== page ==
--- Post Merged, Jun 1, 2017 ---
Two 4K displays??? How, and what res are the monitors actually running? Maybe I don't have to settle for a 2015 version.
--- Post Merged, Jun 1, 2017 ---
I really REALLY like my MBP 17"
I really REALLY dislike what Apple did afterwards.
Here's what most video professionals do not care about:
Here's what most professionals do care about:
- The faster the better.
- The more ports the better.
- As much power as possible.
- Storage, storage, storage.
- Long battery life and or being able to switch them.
- Smaller screens are not preferred over larger screen on a workstation (laptop or desktop).
- Being able to repair or upgrade the computers they work on.
It's absolutely clear for me that Apple isn't doing its best at keeping the professional market happy.
Apple turned into every other company who's main market is the consumers.
Maybe that was always the case and I was living in a bubble thinking otherwise.
Not only are the computers lacking the specs but also Apple's own pro apps are lacking compared to other pro apps (and I like Logic & FCP).
Just look at the newest MBP:
- A even bigger trackpad. Nobody needed that (can't even work with the Apple pencil)
- Touch Bar. Cute but any professional knows the key commands of the programs he's working on, and that's still a faster workflow than working with the Touch Bar.
- RAM. Fixed and limited to 16GB
- GPU. Give me a break
- Ports. WTF!
- Battery. Fixed and how many had problems again?
The new MacBook Pro is clearly not what I want or need.
The new Mac Pro isn't as flexible as the previous model by a long shot.
The iMacs... They're even worse than the MBP line.
The iPad.. Still extremely limited for professional use.
I made the decision to become less and less dependent on Apple as Apple hasn't done anything fully right or listened to the pro community. It's sad but it's Apple's choice what markets they wanna support and clearly the professional market isn't that exciting for them when the size of their bankaccounts are more important.
Only thing Apple could do (and I'm not the only one speaking of this) is that Apple's divides 'professional' and 'consumer' in a more honest matter where the word 'Pro' actually means something for the professionals.
It will still be supported for software.
Are you sure? We all know about the suspension support older versions of iPhone for example. Why macs should receive updates after they get to the list of obsolete?
Because high Sierra isn't releasing until later and the 17" supports high sierra.
Can you explain?
What is there to explain?
High Sierra releases in the fall. Which is after June 30th.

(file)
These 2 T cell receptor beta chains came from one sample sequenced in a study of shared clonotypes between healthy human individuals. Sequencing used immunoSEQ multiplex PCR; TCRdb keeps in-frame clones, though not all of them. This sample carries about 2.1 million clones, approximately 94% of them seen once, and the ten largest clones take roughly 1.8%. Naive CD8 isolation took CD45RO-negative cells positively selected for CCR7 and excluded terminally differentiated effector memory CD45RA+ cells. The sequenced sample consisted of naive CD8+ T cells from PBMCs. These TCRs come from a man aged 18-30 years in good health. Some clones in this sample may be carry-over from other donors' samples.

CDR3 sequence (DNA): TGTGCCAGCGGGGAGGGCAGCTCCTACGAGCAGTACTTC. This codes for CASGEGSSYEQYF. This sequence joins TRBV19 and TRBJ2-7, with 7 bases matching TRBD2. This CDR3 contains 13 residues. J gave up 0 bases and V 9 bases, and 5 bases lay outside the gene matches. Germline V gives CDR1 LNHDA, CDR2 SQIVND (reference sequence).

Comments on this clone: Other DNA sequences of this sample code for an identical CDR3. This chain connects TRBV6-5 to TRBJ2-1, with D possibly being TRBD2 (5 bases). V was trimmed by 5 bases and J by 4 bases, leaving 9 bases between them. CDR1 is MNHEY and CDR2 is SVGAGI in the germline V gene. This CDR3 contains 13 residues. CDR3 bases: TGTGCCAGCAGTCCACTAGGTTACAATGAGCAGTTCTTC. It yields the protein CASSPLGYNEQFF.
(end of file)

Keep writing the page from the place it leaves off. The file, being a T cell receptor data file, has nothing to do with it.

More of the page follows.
17" supports high Sierra.
The decision by Apple to make their products obsolete as they hit 6 years of age coincides with my rights as a consumer to repair of defective goods. My lovely late 2011 17" MBP had its video card repaired a couple of years ago but Apple have now made it explicitly clear that in November 2017 they will no longer liable to repair my computer.
Apple Products and Consumer Laws
in the United Kingdom
Under consumer laws in the UK, consumers are entitled to a free of charge repair or replacement, discount or refund by the seller, of defective goods or goods which do not conform with the contract of sale. For goods purchased in England or Wales, these rights expire six years from delivery of the goods and for goods purchased in Scotland, these rights expire five years from delivery of the goods.
Still, I can't complain. Before buying my Mac, I was stuck in a cycle of buying PC laptops every 3 years, all of which seemed to give up the ghost shortly after they were replaced. I had hoped to get a solid 6 years out of my MBP when I bought it in 2011 and so far that has proved to be quite accurate.
Aah... Those are LG 34UC98... And yeah, both 60hz! Glad to share
Just saw the notification. Thanks a lot for that.
For starters, the 17" MacBook Pro is still beautiful after all these years, even if the discrete GPU burns a little too hot.
I would fit the niche of one who would sign up for a modern 17" MacBook Pro as a portable desktop replacement, provided I can add/replace my own RAM, storage, and battery.
For 2011, that's a true statement, I believe.
For 2012, however, having recently purchased a certified refurbished mid-2012 13" non-Retina MacBook Pro - a model most recently sold as "New" in 2016 - within the last month with AppleCare+, support may last longer than you think for at least those non-Retina models that could be bought as late as 2016. The key question for those models - when was the 2012 model last actually manufactured? I know... separate topic, and one I may start given the popularity the user-serviceable models provided as late as... even now.
Although this 17" version had its admirers, I can understand why the pulled it. It's too big!